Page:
Corning Creamy: Olive Oil Milkshakes

Olive-y favorite the Olive Pit is also famous for its vinegar shakes, too.

Alysia Gray Painter

EVERYTHING FOR DESSERT: We're long, looong past the day when certain tastes and flavors were deemed acceptable for the pudding course and certain flavors were scuttled to the supper portion of the meal. True, there was a time when cookbooks stuck to, and hovered near, tried-and-true concoctions involving tapioca and meringue and cookies and ladyfingers and sponge cake, all flavored with vanilla or sugar or booze or all of the above. But dessert went through as big an evolution as the casualing of gourmet-style cooking, and it brought with it new temptations.

UNUSUAL AND AWESOME: Garlic ice cream and salted caramel and other edibles that were heavy, or at least largely influenced by, the sorts of ingredients that once dominated dinner grew in prominence and prestige. So asking if someone would like a milkshake made with 18-year aged balsamic vinegar isn't all that outlandish, nowadays. True, you may be met with a slight pause, but only for a moment, before your foodie friend says "okay, I gotta try this." And try this you can, in Corning, California, the olive grove-rich burg on the way from Sacramento to Redding (or vice versa). The Olive Pit, which just may be the olive-iest shop you've ever laid your pits -- er, pupils -- on, serves up a bevy of milkshakes made with the oils and vinegars you might find alongside a bread basket or appetizer plate.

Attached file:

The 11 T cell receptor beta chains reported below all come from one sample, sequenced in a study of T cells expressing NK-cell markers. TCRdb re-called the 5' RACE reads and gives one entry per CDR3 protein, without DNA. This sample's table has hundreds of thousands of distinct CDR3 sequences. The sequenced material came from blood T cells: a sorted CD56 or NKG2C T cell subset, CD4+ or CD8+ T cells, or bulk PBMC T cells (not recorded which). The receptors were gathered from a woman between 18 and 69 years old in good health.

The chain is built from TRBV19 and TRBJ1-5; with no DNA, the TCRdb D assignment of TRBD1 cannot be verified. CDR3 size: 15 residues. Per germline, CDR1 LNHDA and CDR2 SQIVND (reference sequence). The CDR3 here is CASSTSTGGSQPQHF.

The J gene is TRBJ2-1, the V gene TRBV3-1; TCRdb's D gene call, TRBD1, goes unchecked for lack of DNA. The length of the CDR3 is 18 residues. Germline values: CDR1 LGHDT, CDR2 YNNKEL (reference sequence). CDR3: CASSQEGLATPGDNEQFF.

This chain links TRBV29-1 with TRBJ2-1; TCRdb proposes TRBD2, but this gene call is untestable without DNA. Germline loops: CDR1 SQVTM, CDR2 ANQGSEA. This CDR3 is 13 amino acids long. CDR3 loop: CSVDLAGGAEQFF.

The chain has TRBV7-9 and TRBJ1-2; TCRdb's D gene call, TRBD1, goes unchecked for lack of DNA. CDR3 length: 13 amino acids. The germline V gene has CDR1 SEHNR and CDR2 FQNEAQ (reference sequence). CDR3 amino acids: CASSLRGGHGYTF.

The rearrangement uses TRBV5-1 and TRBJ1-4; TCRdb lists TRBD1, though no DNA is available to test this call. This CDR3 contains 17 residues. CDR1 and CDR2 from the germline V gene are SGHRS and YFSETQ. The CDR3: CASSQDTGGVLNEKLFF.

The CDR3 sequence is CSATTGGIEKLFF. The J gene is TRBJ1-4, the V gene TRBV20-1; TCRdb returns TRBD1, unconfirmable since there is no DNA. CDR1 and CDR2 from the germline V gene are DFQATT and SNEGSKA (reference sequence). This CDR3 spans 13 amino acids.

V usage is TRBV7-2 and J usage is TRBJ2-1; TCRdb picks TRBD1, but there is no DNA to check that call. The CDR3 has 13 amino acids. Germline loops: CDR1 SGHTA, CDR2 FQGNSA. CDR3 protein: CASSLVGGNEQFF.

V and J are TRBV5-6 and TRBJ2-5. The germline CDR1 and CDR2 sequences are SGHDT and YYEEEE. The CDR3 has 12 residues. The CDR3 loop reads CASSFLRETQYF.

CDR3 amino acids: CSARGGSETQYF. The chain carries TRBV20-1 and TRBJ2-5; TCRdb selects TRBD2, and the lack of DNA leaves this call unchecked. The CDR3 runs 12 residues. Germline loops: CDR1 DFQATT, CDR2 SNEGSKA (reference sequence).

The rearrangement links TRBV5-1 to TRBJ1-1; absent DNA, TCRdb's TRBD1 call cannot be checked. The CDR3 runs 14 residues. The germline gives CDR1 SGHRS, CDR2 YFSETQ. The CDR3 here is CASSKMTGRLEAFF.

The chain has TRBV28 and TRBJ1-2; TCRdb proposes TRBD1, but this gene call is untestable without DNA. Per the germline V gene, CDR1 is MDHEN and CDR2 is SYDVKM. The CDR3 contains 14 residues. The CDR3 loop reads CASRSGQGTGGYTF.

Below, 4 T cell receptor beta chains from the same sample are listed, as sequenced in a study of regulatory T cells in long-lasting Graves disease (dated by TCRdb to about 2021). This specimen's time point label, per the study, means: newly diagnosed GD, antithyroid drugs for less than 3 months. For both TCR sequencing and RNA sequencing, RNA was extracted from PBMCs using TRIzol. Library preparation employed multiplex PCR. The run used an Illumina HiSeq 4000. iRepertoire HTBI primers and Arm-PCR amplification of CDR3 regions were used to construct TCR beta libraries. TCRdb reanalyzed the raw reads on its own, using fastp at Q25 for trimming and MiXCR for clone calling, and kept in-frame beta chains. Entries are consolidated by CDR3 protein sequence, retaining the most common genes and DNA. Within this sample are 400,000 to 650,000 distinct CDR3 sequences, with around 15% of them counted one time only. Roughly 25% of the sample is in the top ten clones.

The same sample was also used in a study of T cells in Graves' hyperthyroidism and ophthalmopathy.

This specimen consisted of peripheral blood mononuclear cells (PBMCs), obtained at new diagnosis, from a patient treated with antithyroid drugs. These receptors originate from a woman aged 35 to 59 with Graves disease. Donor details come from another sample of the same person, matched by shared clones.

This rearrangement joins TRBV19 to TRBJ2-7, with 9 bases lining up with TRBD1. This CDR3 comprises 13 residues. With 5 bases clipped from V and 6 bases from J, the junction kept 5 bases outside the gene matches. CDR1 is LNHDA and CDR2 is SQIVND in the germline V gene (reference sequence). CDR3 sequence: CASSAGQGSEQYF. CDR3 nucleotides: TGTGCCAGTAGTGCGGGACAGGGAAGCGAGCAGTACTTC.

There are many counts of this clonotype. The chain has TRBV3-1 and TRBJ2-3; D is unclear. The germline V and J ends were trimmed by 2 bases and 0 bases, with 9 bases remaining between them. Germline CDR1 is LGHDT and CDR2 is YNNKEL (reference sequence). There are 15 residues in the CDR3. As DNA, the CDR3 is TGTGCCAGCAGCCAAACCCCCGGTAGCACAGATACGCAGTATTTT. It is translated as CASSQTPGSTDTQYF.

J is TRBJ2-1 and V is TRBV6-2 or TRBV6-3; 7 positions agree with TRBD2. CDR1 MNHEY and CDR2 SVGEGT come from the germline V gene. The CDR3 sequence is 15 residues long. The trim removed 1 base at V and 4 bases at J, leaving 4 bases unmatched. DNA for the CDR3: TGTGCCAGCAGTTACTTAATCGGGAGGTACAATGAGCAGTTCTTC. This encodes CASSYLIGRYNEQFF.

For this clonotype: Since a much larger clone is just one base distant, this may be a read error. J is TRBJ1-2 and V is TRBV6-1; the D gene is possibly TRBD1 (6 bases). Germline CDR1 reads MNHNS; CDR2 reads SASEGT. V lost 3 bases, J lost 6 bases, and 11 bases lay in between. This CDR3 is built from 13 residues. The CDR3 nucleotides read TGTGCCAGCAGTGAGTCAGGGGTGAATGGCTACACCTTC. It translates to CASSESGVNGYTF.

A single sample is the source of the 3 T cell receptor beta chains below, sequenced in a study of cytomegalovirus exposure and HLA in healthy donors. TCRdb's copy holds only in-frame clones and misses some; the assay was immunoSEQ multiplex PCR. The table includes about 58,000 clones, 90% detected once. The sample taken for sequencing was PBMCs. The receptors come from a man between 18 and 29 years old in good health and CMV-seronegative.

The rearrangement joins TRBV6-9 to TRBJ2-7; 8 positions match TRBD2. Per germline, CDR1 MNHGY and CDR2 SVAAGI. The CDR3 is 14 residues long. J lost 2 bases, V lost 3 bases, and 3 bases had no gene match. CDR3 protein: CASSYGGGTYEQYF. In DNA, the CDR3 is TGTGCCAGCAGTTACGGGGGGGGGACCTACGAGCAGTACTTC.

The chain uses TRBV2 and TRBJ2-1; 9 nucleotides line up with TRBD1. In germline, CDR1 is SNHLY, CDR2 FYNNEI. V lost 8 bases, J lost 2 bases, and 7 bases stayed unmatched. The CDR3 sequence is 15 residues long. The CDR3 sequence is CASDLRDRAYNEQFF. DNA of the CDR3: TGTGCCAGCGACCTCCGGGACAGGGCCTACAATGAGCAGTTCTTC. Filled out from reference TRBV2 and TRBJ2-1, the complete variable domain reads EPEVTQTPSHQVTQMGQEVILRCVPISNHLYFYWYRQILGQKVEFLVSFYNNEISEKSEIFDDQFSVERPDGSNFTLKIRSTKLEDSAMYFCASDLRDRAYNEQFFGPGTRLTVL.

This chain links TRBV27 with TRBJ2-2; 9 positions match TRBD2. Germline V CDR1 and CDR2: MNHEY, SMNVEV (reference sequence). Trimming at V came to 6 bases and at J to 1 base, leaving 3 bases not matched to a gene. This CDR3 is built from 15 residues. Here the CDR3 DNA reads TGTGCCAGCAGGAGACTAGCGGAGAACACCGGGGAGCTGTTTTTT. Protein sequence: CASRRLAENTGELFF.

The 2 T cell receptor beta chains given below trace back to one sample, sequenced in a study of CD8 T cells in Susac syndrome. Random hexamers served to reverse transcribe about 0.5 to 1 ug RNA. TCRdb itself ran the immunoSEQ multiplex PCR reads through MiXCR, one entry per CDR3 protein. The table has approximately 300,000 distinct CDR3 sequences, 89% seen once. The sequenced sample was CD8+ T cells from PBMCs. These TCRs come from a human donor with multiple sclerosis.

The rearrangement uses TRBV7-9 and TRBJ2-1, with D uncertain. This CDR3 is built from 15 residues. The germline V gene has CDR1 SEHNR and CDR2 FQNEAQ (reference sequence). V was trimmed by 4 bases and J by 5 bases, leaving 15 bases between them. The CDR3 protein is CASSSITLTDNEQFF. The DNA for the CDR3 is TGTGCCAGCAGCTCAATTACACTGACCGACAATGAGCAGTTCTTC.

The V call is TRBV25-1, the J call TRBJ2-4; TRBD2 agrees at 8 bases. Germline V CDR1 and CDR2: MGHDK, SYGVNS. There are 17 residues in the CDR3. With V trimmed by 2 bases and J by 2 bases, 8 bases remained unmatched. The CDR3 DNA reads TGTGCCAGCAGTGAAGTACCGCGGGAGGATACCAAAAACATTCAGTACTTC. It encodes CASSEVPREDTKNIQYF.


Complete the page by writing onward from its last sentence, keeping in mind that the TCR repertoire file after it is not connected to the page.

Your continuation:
LEMON OLIVE OIL MILKSHAKE: The deep-toned olive oil milkshakes on the Olive Pit's cafe menu are plentiful. Think Blood Orange Olive Oil Milkshakes and Habanero Olive Oil Milkshakes, too (all of which have that classic milkshake body with an oil-piquant kick at the back end of each sip). The vinegar shakes are even more numerous, with Fig Balsamic, Honey White Balsamic, and Apple Balsamic delivering a trio of distinct tastes. We'd never give up chocolate malts, nor traditional sundaes, but landing in Corning on the way to Mount Shasta for a milkshake redolent of aged balsamic is offbeat and yummy, both. And yes, we said "redolent" and meant it. Pairing a strong, old-world taste like vinegar with the comforting textures from our earliest years puts one in a pretty dang rhapsodic mood.

Copyright FREEL - NBC Local Media
Contact Us